“I come to this, obviously, not as a member of a minority — though I am adopted,” Breitbart says, grinning slightly. “Attorney General Holder says that we are a nation of cowards, that we are not willing to have a conversation about race. Well, that is the conversation we are having here today. . . . When I see good people who are Hispanic or gay or black who are in these groups, and the mainstream media abides by a concerted attack to call those people traitors to their cause, I’m going to stand up to those bullies. That is my motivation. It has been my motivation since I switched from the Left to the Right when I watched the Clarence Thomas hearings.”
Breitbart has been stewing about race and the tea parties for months. In mid-July, the NAACP passed a resolution condemning the tea-party movement as a “threat to the pursuit of human rights, justice, and equality for all,” owing to its “racist elements.” Their evidence? Allegations made by Rep. Andre Carson (D., Ind.) and other members of the Congressional Black Caucus (CBC) that tea-party protesters yelled racial slurs at them as they made their way to the U.S. Capitol to vote on Obamacare.
Breitbart has challenged Carson and his fellow accusers to produce video evidence to back up their claims. Meanwhile, he himself has collected four videos from the rally, none of which reveals audible slurs. Breitbart has also offered a $100,000 reward to anyone who can prove the CBC allegations. So far, no one has collected the money. “This is cynicism — this is not hope, this is not change,” Breitbart says of the charges made against the tea-party movement. “This is pure divisive politics.”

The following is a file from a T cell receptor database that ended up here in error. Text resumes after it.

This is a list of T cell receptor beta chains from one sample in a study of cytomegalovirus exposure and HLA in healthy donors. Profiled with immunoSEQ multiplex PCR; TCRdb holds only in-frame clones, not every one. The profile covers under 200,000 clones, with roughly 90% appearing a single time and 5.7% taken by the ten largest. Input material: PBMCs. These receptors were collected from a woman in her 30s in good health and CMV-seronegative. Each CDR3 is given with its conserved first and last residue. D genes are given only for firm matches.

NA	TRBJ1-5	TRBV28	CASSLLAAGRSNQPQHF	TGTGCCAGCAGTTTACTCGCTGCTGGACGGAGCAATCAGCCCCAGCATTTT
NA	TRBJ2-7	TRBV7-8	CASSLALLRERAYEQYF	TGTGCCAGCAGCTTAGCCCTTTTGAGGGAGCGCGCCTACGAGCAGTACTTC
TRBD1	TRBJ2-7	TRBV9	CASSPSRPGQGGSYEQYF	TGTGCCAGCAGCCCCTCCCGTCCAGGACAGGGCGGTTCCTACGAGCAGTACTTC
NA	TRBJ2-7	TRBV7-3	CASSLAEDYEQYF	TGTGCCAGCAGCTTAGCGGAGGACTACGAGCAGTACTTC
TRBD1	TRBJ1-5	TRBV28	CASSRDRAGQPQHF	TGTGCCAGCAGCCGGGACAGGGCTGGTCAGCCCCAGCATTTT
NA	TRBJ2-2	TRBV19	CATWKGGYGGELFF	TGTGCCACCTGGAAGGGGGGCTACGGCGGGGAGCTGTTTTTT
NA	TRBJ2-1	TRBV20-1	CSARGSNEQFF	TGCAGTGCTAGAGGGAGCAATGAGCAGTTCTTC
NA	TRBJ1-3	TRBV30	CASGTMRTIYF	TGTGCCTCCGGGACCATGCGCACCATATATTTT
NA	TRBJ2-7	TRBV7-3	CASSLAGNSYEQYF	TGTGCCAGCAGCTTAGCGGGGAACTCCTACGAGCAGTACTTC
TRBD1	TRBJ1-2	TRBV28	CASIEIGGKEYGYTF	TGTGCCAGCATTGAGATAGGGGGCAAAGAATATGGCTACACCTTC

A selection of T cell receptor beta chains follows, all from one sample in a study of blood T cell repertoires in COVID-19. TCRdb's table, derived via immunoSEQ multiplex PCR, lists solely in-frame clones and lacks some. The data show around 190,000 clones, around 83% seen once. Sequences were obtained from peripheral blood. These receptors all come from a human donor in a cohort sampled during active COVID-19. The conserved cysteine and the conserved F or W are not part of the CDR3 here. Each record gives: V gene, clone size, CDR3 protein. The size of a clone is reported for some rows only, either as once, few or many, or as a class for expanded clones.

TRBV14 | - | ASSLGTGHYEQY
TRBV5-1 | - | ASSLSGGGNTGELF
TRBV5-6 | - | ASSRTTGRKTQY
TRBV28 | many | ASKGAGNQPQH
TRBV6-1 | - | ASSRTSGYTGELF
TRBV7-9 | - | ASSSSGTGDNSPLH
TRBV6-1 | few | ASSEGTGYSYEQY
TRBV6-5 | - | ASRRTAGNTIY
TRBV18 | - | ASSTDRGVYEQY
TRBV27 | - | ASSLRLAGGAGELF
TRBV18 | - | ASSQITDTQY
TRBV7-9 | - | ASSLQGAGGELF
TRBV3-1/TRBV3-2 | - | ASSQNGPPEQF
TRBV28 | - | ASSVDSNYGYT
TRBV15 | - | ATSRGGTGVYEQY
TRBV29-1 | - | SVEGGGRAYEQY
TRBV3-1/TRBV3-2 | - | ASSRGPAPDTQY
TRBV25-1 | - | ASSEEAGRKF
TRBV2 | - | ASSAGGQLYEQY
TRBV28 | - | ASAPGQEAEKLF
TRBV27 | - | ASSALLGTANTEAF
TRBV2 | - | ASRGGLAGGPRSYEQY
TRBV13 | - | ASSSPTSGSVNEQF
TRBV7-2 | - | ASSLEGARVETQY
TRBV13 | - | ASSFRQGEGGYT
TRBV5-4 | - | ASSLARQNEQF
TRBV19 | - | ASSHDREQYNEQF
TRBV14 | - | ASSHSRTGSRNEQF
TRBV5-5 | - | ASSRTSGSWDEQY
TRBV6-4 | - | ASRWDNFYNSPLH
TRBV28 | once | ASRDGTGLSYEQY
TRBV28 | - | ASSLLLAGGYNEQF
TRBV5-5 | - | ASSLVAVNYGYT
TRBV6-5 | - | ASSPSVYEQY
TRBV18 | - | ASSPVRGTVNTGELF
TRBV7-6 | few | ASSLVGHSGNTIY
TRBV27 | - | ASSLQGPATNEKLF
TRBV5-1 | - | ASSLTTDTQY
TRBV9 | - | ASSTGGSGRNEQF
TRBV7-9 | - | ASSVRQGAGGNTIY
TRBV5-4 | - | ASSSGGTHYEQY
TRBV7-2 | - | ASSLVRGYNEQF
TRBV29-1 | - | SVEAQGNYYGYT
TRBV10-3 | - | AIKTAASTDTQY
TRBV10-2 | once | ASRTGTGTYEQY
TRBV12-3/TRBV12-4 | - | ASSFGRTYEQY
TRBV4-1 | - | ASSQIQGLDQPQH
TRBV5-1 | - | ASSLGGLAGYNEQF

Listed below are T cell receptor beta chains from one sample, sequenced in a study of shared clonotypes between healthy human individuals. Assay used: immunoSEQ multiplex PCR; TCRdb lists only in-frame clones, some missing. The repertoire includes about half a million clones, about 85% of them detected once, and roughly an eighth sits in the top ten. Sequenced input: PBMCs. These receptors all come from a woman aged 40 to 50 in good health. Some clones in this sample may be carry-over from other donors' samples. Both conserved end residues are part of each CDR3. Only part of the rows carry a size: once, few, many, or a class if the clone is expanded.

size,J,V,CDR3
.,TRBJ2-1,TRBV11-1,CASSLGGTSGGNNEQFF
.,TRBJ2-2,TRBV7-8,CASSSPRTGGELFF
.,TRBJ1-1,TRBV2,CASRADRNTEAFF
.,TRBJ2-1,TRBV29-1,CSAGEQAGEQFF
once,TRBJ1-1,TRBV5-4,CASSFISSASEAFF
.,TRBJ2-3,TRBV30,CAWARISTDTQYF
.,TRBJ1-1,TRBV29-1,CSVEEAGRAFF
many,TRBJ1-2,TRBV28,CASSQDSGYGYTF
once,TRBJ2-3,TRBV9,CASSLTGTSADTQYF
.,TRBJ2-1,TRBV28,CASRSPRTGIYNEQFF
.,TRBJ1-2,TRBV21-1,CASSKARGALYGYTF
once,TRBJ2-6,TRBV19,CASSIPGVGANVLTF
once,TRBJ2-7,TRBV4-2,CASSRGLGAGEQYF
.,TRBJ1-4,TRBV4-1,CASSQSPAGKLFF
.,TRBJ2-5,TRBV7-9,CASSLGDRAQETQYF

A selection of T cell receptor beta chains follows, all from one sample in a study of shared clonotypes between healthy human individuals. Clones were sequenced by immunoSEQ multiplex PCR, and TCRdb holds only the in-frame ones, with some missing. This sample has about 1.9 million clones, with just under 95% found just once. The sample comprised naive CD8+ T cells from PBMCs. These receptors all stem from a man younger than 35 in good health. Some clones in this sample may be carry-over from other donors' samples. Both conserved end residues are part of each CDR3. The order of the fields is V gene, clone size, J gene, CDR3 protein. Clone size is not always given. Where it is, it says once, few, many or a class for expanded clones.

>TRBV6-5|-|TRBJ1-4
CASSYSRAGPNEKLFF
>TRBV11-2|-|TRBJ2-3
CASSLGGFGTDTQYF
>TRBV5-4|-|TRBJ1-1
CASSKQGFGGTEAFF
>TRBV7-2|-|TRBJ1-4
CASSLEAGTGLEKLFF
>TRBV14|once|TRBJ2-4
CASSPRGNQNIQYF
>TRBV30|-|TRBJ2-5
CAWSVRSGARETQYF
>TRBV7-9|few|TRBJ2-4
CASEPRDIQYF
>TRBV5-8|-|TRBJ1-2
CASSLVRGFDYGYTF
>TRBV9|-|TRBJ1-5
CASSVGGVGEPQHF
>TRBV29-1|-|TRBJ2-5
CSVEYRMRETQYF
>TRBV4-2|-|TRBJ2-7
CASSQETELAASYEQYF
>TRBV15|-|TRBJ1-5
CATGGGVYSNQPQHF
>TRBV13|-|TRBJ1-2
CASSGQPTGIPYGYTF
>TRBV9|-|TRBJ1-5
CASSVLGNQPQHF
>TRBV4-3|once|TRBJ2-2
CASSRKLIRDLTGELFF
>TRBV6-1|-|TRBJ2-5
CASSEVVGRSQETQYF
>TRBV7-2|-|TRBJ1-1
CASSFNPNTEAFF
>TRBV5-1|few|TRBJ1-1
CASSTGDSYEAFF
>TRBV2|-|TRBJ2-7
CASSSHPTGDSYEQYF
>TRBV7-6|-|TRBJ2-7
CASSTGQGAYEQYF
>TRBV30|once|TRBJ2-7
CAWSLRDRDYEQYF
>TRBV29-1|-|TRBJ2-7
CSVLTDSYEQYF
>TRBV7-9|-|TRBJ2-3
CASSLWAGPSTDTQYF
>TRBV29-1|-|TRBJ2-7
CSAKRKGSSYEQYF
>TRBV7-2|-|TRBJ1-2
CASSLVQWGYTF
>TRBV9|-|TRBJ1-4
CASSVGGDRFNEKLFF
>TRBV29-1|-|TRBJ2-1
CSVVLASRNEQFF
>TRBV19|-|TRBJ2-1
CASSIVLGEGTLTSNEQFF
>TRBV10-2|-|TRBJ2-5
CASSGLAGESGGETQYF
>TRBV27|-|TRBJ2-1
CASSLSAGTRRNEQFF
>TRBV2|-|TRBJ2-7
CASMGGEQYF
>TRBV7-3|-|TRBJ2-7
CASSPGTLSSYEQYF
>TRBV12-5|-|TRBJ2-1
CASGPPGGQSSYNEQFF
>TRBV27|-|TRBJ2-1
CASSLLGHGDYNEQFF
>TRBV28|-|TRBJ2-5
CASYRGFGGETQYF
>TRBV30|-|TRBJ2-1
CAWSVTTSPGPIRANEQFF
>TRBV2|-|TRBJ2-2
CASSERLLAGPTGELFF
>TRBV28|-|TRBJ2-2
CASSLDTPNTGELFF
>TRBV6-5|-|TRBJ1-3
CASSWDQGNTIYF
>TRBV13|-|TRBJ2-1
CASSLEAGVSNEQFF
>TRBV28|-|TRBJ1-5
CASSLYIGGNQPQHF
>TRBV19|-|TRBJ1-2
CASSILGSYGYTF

“It is my belief that President Obama promised, tacitly, to be a post-racial candidate, and it is sad to say that he has not,” Breitbart adds. He accuses Obama of using a “proxy-warfare plan” involving the media, Hollywood, and Democratic lawmakers to stir up anxiety about the tea-party movement. “There is a strong desire to create false information,” Breitbart says. “That’s how desperate this strategy is.”
With that, Breitbart made his way to the podium. Innis, a national spokesman for the Congress on Racial Equality, called Breitbart his “brother” as he welcomed him onstage. The pair embraced amid hearty cheers. “I do not like to see our country ripped apart at its fabric,” Breitbart began. “That is what is happening right now,” thanks to the “media cabal.”
The tea party’s goals, Breitbart continued, cannot be drawn along “racial lines.” Instead, he says, a “unified front” of citizens is necessary. “The future of this country is not going to happen if the tea party is a uniform group of caucasian Americans. African Americans and Hispanics and, dare I say it, gay people, lesbians, everyone in this country has to understand that American principles have to be [rediscovered].”
After his spirited 20-minute speech concluded, Breitbart returned to the landing overlooking Independence Park. He stuck around for the after-party, laughing and chatting with 50 or so tea partiers, who snacked on crackers and cheese. After many grabbed a drink from the open bar, they traveled to the table in the corner, where Breitbart regaled them with stories about the media and Hollywood. He posed for pictures and signed autographs. He hugged friends and new fans, and sipped light beer with activists of all colors.
Did he talk about Sherrod? Again, he did not. But his broader message about race had come through loud and clear.
– Robert Costa is the William F. Buckley Jr. fellow at the National Review Institute.